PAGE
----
Can I move to another state while on parole?
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If you are on parole, you may be able to move to another state. Parole rules vary by state, but generally a parole officer must approve a parolee’s request to move or travel to another state while the parolee is being supervised on parole.
Parole Requirements for Moving to Another State
Your performance while on parole and risk factors will influence whether your parole officer will approve your move to another state. After your parole officer approves the request, you must also be accepted under “courtesy supervision” in the state where you intend to move. Moving without prior authorization from your parole officer can be considered a parole violation, resulting in you being returned to prison to finish your original sentence.
Whether you want to move or travel to another state as a parolee, make sure you get permission from your parole officer. If you take a weekend jaunt to another state and then decide to move there, your parole officer may file a motion to revoke your parole if they find out that you left the state without permission. Leaving without authorization can also be a basis for denying your request to move and transfer your parole. If you are thinking about moving, work with your parole officer to develop a plan to arrange for the move.
Parolee Performance While on Parole Benefits
Your performance while on parole will strongly influence your parole officer’s decision to approve your request to move to another state. If you have complied with all of your conditions, you'll be viewed as a better candidate for a transfer. If you've had issues with reporting or complying with certain conditions, you'll be viewed as a flight risk, thereby resulting in a denial of your request. Show your parole officer as many positive factors as possible—the more the better. The parole officer will consider the reasons for the move including marriage, birth of a child, ties to family, and job opportunities.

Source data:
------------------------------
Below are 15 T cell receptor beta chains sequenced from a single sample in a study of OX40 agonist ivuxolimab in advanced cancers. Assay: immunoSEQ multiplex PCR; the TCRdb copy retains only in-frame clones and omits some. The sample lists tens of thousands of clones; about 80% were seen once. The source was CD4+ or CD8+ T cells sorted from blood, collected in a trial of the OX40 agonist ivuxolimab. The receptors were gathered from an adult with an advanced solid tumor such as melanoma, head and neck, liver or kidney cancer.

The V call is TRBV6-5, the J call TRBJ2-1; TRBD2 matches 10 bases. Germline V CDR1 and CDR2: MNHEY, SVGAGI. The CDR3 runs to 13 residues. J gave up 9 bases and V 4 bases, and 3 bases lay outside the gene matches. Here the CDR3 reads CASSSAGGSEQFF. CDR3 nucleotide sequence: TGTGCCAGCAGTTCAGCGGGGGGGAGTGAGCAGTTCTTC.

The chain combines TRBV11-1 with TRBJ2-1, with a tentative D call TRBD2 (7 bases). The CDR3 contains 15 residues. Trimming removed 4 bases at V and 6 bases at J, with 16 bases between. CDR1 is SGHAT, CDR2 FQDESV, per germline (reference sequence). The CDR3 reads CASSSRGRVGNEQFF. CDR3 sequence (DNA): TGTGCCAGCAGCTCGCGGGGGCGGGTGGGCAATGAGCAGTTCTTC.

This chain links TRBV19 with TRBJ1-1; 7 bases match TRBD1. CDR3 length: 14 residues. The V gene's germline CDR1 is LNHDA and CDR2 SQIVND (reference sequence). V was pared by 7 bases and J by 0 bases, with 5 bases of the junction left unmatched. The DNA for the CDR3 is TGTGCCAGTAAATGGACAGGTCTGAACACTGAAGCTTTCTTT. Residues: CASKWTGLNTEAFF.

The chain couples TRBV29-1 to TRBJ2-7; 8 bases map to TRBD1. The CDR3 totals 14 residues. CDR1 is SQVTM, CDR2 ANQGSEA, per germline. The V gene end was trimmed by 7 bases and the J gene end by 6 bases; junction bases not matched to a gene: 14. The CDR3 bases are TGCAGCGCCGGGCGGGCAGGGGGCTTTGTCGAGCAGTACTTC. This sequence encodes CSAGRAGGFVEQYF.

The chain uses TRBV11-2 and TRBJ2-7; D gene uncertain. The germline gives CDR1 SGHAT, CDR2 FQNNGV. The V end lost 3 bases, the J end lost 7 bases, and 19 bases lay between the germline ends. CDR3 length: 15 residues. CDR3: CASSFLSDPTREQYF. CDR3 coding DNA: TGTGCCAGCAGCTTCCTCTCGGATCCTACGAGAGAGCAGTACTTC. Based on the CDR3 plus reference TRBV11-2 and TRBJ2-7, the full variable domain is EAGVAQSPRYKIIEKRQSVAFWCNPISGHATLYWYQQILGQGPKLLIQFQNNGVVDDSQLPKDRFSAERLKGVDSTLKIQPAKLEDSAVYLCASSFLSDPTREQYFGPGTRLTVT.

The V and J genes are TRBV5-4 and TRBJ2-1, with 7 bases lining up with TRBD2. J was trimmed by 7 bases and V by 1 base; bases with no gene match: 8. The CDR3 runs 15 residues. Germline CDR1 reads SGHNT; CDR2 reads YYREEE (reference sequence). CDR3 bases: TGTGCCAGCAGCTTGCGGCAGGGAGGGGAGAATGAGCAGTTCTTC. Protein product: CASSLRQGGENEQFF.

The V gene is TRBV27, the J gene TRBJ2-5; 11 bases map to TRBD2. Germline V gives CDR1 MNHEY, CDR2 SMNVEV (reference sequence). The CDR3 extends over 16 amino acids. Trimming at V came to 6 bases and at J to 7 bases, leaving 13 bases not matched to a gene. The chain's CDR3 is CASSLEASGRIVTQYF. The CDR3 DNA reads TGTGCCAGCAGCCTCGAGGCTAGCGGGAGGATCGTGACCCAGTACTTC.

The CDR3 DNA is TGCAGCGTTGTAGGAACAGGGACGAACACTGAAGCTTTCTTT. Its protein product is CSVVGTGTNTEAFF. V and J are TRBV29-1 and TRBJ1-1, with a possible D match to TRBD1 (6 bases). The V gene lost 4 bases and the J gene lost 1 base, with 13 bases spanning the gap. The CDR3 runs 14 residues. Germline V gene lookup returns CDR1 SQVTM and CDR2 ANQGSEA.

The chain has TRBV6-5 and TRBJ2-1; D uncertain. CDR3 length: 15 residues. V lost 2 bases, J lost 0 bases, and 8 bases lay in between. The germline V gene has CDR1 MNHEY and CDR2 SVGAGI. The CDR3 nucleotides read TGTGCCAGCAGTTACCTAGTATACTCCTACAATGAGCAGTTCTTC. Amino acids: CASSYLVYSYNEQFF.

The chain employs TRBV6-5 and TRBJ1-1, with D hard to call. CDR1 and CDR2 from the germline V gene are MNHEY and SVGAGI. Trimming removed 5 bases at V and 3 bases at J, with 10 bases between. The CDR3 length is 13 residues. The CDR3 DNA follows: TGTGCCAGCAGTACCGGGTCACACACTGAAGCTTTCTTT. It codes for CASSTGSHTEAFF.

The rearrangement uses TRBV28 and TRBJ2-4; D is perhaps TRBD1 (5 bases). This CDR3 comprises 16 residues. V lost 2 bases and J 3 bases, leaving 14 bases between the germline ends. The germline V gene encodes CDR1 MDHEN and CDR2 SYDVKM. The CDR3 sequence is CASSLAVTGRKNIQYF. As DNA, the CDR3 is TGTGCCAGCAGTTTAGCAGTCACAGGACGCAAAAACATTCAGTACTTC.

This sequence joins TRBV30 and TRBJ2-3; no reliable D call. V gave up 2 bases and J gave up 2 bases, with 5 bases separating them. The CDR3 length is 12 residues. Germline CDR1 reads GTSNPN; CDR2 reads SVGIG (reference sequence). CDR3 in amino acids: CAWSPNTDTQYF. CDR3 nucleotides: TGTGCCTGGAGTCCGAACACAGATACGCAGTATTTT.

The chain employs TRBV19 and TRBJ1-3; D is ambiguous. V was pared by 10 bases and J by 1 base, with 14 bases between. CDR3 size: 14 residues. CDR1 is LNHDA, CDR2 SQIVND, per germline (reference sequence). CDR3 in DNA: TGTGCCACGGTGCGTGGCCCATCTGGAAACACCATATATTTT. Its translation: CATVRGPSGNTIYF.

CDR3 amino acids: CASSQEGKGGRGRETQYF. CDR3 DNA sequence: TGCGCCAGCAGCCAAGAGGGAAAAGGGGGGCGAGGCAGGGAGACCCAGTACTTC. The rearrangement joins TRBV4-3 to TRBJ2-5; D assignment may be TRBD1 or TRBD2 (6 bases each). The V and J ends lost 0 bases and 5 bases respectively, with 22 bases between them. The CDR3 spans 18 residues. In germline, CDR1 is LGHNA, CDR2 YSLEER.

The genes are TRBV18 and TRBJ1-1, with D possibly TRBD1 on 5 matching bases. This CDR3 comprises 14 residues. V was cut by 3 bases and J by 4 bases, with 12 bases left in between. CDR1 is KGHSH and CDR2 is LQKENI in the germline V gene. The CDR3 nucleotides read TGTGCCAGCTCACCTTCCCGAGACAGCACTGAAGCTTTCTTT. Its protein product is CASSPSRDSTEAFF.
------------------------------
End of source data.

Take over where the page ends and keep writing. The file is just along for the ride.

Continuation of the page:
Parole State Transfer Procedures
Assuming that your parole office approves your request to move to another state, they will then submit an application to the state where you intend to move. The parole department from the new state must be willing to accept you on “courtesy supervision.” Courtesy supervision is what the name implies. They must agree to supervise your parole as a courtesy (or favor) to the state where you received your conviction. If they refuse to accept your parole, you may not be able to move. If your request is approved, your parole officer will probably want you to sign a waiver of extradition in the event they want you to return to your original state.
Do not move until you have a written authorization in your hand and you know where to report in the new state. You do not want to have your parole tripped by any misunderstandings. Follow the written instructions. Keep in mind that even though your parole may be transferred, your conviction or sentence is not. This means that if you violate a term of your parole while in your new state, you will be returned to your old state to serve the balance of your sentence. Just because you moved to a new state does not mean that you will be allowed to serve your sentence in the new state.
If you have any questions about what your parole paperwork or travel permits require, consult with your parole officer or a criminal lawyer. A criminal lawyer can help you avoid any pitfalls specific to the criminal parole laws and rules in your state.